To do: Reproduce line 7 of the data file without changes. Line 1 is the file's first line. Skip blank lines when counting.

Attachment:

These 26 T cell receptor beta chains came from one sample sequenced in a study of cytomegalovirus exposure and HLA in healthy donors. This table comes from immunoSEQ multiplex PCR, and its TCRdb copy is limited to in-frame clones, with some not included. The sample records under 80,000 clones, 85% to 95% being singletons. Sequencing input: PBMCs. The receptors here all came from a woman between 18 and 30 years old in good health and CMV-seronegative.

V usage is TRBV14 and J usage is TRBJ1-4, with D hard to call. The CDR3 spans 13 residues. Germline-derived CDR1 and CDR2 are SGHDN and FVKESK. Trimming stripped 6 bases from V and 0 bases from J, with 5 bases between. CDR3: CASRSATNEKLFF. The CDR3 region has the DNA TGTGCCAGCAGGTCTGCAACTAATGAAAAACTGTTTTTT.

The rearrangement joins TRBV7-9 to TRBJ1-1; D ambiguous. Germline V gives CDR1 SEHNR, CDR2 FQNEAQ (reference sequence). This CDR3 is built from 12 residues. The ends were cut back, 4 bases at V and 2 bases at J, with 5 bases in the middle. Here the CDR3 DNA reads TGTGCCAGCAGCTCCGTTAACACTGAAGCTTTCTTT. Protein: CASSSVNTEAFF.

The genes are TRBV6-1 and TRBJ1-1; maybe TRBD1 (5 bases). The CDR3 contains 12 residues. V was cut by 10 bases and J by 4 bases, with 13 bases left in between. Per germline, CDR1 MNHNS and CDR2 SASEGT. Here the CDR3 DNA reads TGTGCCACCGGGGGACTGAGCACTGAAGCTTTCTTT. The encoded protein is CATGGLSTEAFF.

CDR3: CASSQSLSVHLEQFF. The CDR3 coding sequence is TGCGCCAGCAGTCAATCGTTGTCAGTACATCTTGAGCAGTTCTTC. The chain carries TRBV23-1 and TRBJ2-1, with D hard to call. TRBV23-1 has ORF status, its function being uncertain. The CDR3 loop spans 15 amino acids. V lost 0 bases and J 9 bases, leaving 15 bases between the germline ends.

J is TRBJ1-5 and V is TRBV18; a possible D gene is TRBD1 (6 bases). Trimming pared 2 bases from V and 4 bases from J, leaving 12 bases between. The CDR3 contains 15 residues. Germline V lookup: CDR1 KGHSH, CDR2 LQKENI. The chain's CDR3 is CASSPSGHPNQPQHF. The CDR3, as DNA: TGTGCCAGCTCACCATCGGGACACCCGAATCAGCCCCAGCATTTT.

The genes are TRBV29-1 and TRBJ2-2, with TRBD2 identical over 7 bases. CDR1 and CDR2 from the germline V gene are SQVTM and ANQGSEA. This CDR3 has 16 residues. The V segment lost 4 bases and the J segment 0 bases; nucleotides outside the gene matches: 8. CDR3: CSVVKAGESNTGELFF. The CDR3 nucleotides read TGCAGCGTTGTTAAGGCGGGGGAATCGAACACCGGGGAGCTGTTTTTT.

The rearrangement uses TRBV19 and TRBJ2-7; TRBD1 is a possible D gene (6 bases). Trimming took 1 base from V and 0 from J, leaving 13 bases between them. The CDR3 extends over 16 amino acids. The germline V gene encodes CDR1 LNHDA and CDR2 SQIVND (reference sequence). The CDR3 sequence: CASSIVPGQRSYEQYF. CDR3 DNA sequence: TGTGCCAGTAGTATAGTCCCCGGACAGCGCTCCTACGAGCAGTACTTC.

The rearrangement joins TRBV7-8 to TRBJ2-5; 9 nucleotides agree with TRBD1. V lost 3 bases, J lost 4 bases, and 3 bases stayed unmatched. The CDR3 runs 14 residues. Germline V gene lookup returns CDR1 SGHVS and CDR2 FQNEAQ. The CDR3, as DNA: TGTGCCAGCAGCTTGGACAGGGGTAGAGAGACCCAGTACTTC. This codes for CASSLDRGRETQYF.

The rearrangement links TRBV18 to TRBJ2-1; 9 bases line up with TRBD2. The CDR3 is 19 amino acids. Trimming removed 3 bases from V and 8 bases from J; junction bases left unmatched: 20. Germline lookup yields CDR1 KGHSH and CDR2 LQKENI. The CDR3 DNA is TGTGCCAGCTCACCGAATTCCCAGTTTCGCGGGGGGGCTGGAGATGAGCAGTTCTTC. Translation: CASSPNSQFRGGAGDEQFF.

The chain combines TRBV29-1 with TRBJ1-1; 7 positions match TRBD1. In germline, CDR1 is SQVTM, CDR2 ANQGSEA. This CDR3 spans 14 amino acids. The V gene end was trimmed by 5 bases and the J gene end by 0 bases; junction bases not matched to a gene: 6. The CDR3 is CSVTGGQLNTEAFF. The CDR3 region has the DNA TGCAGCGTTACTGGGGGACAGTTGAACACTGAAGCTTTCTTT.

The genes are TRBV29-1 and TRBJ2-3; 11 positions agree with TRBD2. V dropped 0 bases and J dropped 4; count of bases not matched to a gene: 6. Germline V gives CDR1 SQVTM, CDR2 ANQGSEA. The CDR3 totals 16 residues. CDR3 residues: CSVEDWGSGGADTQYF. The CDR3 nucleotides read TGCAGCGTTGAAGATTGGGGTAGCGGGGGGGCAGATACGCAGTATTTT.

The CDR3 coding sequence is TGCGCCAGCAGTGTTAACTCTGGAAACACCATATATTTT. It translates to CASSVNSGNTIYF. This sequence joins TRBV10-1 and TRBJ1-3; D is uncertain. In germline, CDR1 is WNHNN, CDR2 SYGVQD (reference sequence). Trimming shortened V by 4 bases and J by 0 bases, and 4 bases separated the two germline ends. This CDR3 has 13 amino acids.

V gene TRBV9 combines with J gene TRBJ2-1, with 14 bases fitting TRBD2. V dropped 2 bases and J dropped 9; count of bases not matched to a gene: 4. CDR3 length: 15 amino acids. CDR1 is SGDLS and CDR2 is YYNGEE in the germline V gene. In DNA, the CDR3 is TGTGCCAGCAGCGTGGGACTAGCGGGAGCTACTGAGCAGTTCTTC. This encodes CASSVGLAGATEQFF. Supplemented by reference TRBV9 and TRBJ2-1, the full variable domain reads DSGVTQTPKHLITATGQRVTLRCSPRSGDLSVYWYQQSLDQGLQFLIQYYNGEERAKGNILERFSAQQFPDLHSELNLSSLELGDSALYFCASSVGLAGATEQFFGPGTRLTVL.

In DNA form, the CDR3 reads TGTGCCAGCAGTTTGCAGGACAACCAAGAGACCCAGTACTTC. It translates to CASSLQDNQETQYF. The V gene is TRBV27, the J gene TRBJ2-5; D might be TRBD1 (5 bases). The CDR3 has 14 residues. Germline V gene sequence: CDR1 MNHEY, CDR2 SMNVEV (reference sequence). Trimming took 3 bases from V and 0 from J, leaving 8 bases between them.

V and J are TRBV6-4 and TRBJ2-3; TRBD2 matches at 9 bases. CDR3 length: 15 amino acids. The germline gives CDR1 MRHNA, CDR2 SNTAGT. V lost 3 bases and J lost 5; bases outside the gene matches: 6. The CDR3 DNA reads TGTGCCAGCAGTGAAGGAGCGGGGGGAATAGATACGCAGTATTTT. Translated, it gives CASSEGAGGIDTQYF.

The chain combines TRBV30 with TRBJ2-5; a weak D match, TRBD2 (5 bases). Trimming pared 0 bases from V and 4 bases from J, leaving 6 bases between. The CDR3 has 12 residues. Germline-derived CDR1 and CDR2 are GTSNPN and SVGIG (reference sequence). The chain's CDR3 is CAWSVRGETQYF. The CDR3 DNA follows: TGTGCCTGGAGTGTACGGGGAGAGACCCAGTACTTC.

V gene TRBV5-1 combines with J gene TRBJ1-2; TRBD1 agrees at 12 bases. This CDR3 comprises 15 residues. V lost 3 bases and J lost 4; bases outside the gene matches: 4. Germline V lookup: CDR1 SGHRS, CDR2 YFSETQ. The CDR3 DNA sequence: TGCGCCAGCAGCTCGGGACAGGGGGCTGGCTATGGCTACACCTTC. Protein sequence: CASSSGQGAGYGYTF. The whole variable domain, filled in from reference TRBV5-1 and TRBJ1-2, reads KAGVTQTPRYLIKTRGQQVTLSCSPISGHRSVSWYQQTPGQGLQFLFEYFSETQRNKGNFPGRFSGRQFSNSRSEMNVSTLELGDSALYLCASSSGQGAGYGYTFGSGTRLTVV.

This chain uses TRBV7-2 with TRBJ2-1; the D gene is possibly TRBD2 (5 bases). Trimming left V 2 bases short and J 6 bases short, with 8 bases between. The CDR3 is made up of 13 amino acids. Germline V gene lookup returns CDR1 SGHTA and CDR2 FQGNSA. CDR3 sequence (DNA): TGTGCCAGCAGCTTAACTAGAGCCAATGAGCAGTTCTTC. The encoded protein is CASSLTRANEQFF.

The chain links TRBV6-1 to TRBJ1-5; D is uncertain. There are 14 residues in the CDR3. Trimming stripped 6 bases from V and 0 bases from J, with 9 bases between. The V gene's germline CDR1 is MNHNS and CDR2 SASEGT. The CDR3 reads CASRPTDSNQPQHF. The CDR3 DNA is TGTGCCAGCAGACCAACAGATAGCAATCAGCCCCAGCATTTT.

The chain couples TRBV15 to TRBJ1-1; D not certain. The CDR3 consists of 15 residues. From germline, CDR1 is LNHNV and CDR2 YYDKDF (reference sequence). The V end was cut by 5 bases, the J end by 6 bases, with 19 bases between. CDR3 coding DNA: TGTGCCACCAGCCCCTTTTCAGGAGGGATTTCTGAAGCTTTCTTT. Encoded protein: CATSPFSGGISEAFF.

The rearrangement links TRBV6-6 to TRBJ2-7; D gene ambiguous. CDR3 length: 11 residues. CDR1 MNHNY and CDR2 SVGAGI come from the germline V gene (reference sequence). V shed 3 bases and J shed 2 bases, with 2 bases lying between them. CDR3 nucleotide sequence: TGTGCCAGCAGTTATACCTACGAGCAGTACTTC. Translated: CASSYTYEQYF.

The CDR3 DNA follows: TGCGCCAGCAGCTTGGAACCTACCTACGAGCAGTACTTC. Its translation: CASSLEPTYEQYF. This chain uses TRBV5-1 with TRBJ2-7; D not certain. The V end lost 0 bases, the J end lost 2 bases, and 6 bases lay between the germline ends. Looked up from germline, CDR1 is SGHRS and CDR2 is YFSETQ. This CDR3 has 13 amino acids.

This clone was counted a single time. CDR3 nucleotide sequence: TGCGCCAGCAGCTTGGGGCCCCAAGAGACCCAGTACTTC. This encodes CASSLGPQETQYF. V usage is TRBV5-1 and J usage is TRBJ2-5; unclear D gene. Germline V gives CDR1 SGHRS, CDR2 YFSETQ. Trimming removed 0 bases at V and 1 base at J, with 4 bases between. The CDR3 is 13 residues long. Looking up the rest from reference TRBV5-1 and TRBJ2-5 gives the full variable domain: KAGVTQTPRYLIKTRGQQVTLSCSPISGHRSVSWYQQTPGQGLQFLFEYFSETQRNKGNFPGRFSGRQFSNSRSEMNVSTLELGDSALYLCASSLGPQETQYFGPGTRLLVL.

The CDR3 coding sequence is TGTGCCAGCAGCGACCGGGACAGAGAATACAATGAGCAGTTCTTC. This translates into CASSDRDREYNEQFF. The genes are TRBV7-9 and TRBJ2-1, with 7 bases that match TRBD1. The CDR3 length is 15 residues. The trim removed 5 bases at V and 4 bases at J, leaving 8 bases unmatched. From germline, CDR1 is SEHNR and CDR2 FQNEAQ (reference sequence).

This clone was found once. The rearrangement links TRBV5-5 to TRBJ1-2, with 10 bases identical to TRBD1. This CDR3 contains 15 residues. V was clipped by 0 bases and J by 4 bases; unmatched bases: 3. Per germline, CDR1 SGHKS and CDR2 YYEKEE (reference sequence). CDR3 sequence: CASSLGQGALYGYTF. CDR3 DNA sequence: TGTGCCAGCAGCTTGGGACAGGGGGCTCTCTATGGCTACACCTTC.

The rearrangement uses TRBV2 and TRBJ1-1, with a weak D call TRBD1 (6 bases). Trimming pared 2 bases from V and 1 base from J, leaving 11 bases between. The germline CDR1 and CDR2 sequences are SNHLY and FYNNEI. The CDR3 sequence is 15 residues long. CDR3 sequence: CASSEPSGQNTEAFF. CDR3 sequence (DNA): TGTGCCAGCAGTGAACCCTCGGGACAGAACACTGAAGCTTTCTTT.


The genes are TRBV29-1 and TRBJ2-2, with TRBD2 identical over 7 bases. CDR1 and CDR2 from the germline V gene are SQVTM and ANQGSEA. This CDR3 has 16 residues. The V segment lost 4 bases and the J segment 0 bases; nucleotides outside the gene matches: 8. CDR3: CSVVKAGESNTGELFF. The CDR3 nucleotides read TGCAGCGTTGTTAAGGCGGGGGAATCGAACACCGGGGAGCTGTTTTTT.